Joseph – But God meant it for Good!

Tell me, have you ever irritated your spouse so much, that they have woken up mad at you in the morning, because of something you did to them – in their dreams?

I have. Now, yes, I’m used to getting on Sarah’s nerves during the waking hours, but it takes special talent to be able to transcend into the dreamworld. One morning she woke up, and was mad at me – now good husbands like me can usually tell when something is wrong, can’t they… so, what’s wrong, nothing, no its fine… ok, what happened – no you did something horrible in my dreams last night – and I got the evil eye for the rest of the day? I can’t even remember what it was – well, one of the reasons I can’t remember what I did is because I didn’t actually do it, but that wasn’t enough. It was only a dream – it didn’t mean anything’ was the line, I believe.  Well, some people think that dreams do mean something? We start our look this week at the story of Joseph the dreamer in the book of Genesis – and how God speaks directly to him through dreams – those dreams had very important meanings – they held messages or warnings, predictions of the future, they were given to specific people at specific times and needed to be interpreted and followed.

Thankfully, for the sake of my marriage – the dreams you and I have nowadays are mostly meaningless and easily forgotten, but this morning we’re going back to a different time.  We’re going way back to the first Joseph in the bible, not Joseph of Arimathea, not Joseph as in Joseph and Mary in Bethlehem – all the way back in your bibles to Genesis 37 please. And before we dive in – as the memories of the story come back to you gotta say, what a drama – what a story – Joseph and his Amazing Technicoloured Dream Coat – do you remember the Andrew Lloyd Webber smash hit musical.

In a couple of weeks Stuart and Ali will continue after me and they’ve promised to personally sing some of the songs, so you can start placing your requests and they can start practicing.

So Joseph, we’re doing four weeks on the story, and having a look at what literally one of the oldest tales in the bibles has for us here in 2022.

Lets read in Genesis 37:1-4

Joseph’s Dreams

37 Jacob lived in the land where his father had stayed, the land of Canaan.

2 This is the account of Jacob’s family line.

Joseph, a young man of seventeen, was tending the flocks with his brothers, the sons of Bilhah and the sons of Zilpah, his father’s wives, and he brought their father a bad report about them.

3 Now Israel(Jacob – same person) loved Joseph more than any of his other sons, because he had been born to him in his old age; and he made an ornate[a] robe for him. 4 When his brothers saw that their father loved him more than any of them, they hated him and could not speak a kind word to him.

Ah, so , our story begins – actually lets just start even earlier than that – Joseph is Jacobs son – Jacob is Isaacs son – Isaac is Abrahams son – now your remember Abraham – Father Abraham, had many sons – many sons had Father Abraham – he was the one God makes this promise to – I will make you a great nation – I will bless you  - and the whole rest of the Old Testament is essentially a working out of that promise – that Line is important – the writers of scripture often refer to the God of Abraham Isaac and Jacob – this is a good family tree –  every tree and some rotten fruit – some issues – we’ll get into that later in the series – But in terms of Jewish Old Testament history – the bloodline that comes directly down to Joseph is pretty significant.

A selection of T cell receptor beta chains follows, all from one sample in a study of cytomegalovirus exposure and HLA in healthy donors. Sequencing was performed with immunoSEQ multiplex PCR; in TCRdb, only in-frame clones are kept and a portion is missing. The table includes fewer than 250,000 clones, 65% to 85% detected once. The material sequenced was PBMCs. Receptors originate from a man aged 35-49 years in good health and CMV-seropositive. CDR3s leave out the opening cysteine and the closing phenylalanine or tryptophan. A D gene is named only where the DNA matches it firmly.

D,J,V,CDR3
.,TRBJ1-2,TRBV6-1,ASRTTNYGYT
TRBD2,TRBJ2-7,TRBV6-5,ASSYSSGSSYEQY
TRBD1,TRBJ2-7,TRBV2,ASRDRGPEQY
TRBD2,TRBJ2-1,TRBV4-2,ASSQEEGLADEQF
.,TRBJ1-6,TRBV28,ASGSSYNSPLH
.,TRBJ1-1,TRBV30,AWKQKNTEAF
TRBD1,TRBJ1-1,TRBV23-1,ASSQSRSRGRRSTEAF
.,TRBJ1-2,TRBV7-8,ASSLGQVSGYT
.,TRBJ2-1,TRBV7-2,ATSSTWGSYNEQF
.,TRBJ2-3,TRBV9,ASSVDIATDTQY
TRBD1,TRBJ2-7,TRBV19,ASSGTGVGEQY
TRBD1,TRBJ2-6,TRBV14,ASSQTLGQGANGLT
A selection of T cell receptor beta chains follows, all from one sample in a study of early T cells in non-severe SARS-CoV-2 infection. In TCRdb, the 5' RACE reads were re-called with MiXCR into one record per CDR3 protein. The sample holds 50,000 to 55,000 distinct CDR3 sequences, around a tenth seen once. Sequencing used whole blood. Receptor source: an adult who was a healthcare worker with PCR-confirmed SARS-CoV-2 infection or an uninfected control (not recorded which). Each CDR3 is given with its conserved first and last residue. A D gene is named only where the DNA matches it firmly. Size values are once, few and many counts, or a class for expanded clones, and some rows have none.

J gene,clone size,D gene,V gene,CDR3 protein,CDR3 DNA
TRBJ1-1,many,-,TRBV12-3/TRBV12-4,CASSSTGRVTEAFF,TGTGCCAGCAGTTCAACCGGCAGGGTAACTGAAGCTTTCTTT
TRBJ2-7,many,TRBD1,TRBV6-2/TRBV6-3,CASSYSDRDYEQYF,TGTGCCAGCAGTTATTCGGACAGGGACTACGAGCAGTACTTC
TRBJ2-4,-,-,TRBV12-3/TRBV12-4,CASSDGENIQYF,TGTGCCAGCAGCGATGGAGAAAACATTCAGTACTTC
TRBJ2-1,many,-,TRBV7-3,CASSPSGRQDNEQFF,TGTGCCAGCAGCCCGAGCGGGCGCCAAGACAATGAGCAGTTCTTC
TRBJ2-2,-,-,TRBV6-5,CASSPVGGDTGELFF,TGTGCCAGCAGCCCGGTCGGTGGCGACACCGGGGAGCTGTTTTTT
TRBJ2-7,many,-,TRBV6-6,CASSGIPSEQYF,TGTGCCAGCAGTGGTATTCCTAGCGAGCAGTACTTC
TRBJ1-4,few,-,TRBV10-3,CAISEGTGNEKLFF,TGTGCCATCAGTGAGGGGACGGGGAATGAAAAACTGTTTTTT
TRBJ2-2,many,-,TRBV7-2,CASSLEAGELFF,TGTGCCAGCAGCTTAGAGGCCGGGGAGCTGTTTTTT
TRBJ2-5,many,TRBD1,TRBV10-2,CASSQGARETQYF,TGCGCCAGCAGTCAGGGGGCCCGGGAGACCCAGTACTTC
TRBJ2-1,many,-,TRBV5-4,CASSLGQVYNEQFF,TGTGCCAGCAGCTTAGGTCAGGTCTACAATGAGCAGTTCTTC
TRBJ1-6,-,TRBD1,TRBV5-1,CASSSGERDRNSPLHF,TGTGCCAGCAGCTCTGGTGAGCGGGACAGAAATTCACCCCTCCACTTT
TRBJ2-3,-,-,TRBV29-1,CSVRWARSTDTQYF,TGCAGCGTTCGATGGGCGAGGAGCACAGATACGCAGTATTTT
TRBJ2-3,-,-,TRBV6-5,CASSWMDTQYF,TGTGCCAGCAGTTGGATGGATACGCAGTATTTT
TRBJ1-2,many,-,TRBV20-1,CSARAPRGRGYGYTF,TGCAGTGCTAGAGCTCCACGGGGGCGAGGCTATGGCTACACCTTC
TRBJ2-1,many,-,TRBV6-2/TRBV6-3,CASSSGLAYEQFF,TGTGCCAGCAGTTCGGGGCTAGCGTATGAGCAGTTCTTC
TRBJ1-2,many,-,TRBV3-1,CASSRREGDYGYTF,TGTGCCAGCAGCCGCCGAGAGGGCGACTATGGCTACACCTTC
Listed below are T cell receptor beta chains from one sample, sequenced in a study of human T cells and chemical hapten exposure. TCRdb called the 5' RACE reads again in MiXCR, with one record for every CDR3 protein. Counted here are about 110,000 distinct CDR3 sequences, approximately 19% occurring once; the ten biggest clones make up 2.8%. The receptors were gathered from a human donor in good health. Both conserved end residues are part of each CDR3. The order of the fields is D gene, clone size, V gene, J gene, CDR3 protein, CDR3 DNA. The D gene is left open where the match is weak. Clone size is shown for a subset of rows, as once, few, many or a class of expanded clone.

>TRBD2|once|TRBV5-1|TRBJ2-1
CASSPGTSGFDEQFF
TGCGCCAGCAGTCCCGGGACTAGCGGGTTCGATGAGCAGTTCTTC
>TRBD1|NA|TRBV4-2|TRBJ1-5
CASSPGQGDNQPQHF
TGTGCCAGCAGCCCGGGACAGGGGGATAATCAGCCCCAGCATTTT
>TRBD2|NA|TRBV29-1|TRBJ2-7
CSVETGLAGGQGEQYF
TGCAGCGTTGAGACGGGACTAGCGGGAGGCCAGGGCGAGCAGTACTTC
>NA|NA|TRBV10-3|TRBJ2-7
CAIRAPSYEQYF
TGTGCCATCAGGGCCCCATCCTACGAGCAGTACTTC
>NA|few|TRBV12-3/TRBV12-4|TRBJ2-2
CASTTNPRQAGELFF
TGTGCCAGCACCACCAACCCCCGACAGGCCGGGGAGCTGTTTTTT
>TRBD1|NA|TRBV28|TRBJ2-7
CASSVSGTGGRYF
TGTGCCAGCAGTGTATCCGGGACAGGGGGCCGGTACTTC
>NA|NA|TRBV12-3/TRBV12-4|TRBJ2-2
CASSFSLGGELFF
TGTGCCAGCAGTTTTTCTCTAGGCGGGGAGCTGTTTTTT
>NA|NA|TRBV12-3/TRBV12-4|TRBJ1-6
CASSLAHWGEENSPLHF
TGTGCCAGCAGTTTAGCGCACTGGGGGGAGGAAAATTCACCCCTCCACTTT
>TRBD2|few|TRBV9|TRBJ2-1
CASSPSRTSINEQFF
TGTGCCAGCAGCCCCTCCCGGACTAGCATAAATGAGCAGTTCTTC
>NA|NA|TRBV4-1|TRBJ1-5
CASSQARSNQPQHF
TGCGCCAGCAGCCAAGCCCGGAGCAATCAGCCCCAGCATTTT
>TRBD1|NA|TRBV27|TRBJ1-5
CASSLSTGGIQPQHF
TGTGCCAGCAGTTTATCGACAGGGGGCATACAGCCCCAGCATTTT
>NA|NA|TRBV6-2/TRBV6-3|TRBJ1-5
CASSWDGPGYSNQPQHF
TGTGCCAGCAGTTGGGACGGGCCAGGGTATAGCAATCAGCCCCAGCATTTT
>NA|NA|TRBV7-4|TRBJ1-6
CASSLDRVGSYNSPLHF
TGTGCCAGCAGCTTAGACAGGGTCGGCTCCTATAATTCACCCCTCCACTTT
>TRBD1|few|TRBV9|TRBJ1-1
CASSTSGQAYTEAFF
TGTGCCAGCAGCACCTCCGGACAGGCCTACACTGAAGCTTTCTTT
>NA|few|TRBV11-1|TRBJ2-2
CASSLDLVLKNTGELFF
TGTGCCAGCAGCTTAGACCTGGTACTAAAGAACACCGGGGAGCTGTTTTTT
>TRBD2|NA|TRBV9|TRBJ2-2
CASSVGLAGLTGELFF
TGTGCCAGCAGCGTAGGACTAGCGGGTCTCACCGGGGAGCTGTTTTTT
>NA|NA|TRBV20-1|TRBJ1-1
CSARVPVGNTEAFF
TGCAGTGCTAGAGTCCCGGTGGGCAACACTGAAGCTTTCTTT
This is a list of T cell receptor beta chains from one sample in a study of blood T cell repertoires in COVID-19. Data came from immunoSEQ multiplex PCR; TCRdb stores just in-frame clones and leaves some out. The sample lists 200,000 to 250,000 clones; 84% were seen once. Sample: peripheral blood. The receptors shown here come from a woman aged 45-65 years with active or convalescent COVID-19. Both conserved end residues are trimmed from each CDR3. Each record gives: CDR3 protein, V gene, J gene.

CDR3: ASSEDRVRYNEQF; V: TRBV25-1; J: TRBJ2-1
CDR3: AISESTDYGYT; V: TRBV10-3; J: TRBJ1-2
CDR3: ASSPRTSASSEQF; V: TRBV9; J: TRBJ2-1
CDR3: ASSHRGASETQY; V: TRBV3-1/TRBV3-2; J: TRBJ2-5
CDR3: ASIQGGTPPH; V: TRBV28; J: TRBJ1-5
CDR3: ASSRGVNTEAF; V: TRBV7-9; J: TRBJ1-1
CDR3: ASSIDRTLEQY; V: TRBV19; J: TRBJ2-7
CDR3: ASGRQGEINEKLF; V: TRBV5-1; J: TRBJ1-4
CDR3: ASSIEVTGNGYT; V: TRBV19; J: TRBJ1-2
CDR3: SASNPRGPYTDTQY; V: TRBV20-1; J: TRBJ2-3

They live in the land of Canaan – also important – because (spoiler alert) by the end of this story God will have arranged events so that they all wind up in a very different land – in Egypt.

So, as we stumble into this character with such a rich history and future, we find him minding his own business, casually looking after sheep. He is seventeen. A teenager. Father Jacob, lucky man, or unlucky, who knows – he’s got a few wives  - and please you can park your questions about God sanctioning polygamy for another time please, I’m trying not to get distracted here – Joseph is the son of Rachel – ahhhh not Zilpah, not Bilhah – but the special Rachel – and I know I’m going backwards here and not forwards, we’ll get moving now now – but a few Chapters earlier you have the story of Jacob and Rachel and Leah – Jacob is tricked into marrying Leah – and has to labour another 7 years for Rachel – his true love. Well, some time has passed – he’s not only got 2 wives, he seemingly has a couple of concubines as well and Joseph is now one of 12 brothers, almost all of them being half brothers – they are jealous of him because he is born to Jacobs ‘favourite partner’ Rachel – and Joseph quickly becomes Jacobs favourite son. Is he a tattletale – he brings a bad report of his brothers in the field – what have they been up to... who knows…. But suffice to say

His father loves him, his brothers hate him, lets begin the adventure.

Joseph has a dream about sheaves of grain and how one day his brothers will bow down to him, and I don’t know, foolishly? He tells it to them – they already don’t like him… and they hate him even more..

He has another dream – the one where the sun moon and stars bow down to him – he tells it to the whole family – and they are all angered  - bow down to you – the young Joseph– even his father rebukes him.